The primary color yellow and its ochre is a natural earth pigment, found throughout the world, in many shades and hues. I associate them with the most beautiful shades of golden autumn when anyone could walk on a carpet of fallen leaves. This is how the idea of my painting “Beekeeper” was created; I want to paint with a full spectrum of yellows.
Many artists, myself including, have admiration for yellow. For instance, look into Chardin, Van Gough, Gustav Klimt or Picasso’s arts. The artists liked yellow for contrast and for highlighting or use it predominantly.
I wanted to use all shades and hues of yellow to create the image of an earthy person. My beekeeper is living in harmony with nature and its people. His soul is as transparent as his vision glasses, reflecting brightness of his mind, kindness of his heart and innocence of his conscience.
I finished the painting, and I took it with me to Germany. I was exploring the country, enjoying its landscapes and cuisine while preparing for a limited exhibition at the local gallery. Being clueless about what to expect of a different audience, I smiled all day long as I could not speak a word of German on the day of exhibition.
The visitors toured the gallery as usual, until one middle-aged gentleman, accompanied by some ladies, walked into the room. He viewed my work and then he stopped at the painting and could not move. His feet were glued to the floor as he focused his eyes on the painting. The image was stunning to him. Later, he told me of emotional waves of a biblical proportion going through his mind: he was looking into the mirror at himself. This is what I thought.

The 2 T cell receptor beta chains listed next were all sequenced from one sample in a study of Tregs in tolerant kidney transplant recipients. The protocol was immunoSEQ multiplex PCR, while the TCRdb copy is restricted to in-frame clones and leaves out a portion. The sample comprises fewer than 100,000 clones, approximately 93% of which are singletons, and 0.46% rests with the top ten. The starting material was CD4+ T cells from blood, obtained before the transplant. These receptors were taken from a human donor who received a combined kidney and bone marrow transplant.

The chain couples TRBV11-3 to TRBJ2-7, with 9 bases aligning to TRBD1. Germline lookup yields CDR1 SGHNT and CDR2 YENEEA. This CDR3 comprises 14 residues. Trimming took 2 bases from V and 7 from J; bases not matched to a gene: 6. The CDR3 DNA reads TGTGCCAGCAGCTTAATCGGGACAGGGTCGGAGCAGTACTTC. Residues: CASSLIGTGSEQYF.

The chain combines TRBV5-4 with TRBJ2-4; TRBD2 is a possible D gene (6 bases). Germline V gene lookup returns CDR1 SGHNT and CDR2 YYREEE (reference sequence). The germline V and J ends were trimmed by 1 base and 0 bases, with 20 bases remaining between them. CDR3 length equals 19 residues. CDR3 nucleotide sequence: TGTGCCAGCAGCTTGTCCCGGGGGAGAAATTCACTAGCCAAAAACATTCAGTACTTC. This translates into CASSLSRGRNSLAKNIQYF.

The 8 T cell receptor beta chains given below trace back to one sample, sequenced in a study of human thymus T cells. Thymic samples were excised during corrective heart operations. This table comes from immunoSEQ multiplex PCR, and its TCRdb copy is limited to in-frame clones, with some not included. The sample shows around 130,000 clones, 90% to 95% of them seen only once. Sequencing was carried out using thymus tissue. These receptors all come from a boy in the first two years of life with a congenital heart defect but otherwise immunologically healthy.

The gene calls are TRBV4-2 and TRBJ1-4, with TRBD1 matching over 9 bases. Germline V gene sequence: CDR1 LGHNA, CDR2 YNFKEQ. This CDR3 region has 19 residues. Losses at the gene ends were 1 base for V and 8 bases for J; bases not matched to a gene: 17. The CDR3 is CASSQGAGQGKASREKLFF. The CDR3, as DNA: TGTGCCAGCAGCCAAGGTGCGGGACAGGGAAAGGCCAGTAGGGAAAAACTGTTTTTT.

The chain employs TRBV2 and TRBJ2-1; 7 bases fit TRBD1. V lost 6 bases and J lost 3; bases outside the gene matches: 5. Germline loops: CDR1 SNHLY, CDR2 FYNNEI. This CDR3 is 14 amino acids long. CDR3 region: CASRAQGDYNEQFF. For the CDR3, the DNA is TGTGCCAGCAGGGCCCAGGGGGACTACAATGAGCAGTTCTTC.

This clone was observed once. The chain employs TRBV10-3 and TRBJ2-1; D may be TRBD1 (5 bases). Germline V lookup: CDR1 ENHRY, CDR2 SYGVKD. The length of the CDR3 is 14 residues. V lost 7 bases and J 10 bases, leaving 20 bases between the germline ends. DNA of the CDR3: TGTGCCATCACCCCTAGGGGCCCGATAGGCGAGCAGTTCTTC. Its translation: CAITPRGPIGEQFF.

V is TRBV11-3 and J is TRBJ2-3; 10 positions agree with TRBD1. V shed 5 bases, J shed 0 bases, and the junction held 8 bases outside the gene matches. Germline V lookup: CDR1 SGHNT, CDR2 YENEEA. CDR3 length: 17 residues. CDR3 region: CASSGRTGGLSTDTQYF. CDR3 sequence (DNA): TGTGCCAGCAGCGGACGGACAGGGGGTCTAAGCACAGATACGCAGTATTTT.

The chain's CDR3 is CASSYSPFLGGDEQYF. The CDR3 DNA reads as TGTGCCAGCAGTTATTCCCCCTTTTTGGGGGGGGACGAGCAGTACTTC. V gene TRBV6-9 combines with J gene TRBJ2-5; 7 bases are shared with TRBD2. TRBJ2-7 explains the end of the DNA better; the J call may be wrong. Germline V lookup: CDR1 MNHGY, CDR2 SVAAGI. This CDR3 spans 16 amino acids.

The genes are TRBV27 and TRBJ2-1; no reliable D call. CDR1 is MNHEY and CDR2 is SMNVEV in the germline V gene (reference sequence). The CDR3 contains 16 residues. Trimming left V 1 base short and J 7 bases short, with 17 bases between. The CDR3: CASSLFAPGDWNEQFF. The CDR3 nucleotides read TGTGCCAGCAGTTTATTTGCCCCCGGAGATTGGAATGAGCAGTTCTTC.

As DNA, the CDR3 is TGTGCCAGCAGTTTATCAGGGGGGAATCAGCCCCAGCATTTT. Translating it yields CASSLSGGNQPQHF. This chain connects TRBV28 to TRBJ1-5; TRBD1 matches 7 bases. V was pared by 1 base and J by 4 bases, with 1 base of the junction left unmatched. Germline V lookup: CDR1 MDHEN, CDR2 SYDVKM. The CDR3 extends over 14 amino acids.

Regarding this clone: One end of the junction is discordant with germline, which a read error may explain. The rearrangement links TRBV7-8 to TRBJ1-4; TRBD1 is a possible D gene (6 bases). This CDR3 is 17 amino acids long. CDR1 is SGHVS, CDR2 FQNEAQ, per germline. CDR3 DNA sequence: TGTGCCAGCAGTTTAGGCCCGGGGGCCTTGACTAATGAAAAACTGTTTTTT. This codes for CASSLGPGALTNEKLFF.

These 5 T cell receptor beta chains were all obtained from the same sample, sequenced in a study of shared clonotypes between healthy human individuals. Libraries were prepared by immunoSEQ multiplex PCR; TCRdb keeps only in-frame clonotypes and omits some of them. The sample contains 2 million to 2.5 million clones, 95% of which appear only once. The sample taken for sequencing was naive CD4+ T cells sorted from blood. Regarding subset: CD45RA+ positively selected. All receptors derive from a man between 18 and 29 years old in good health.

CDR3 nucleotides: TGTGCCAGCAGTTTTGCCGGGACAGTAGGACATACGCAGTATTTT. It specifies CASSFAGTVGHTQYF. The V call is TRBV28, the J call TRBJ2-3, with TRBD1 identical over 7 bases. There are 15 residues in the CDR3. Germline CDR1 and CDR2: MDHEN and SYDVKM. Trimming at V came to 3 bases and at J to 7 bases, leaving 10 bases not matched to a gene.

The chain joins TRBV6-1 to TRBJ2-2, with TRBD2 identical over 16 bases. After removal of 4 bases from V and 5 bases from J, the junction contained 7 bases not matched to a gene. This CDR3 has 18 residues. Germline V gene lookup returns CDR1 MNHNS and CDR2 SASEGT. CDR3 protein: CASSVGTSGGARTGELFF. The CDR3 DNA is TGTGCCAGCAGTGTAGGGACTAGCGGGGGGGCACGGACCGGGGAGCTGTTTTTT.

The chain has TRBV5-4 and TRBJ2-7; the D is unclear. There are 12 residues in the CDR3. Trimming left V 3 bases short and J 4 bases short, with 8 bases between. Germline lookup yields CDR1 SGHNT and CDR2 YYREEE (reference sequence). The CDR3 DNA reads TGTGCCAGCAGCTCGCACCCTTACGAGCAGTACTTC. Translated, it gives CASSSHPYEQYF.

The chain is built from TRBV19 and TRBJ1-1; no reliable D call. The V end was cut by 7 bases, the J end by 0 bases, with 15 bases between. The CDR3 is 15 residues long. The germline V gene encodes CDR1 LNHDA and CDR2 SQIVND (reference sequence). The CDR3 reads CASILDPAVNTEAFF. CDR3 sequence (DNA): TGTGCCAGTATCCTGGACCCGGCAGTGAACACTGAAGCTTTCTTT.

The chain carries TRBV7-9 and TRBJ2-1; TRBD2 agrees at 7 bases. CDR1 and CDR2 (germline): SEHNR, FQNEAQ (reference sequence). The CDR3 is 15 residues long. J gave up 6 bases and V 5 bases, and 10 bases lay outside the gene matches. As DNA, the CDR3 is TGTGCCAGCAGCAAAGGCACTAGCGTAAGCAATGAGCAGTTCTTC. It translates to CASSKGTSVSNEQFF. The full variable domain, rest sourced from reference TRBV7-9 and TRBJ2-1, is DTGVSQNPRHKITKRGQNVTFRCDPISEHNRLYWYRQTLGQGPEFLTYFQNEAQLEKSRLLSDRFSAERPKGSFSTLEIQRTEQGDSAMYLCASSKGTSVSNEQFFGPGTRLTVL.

Seconds later, all people in the gallery noticed an uncanny resemblance between him and the painting. The entire atmosphere at the exhibition changed in the matter of seconds; the light switch was on! I couldn’t quite understand what happened, as people started talking to me, to the gentlemen and each other. We took autographs and pictures. Ironically, I was the last one who acknowledged the resemblance.
The German gentleman waited until the exhibition ended that day, and he bought the painting with tremendous gratitude.
I thought this is the end of the story – in some strange ways, the fictional character turned out to be so similar to the visitor. But I was really surprised at dinner when they translated the whole story for me!
On the canvas, the gentleman saw the image of his father, who was drafted into the German army, during the Second World War II. His father had never been to Russia before. As he stepped foot on the Russian soil, he realized Russia is a beautiful country for living, farming, harvesting and raising families, not for fighting, demolition, and death. On a broader scale, he realized that war is a criminal act against humanity.
He escaped the army and tried to hide in Italy. His family lived in a cave once, where his little daughter perished to hunger. He could not sustain that existence any longer and turned himself into the German authorities. They jailed him and sentenced him to death. However, he got extremely lucky as the war had ended a few days before his execution. He lived many happy years after that.
Indeed, the art of simplicity is a puzzle of complexity. A smiling man, who walked into the gallery, saw a picture of his beloved father, who went to Russia once as a soldier and refused to fight and kill. A son saw a portrait of his father by a Russian artist, years later.
To this day, I believe it was the universe who was saying “Thank You” to the beekeeper for standing against war, one soldier at a time.
This is how my shades of yellow turned into a big story of a small painting.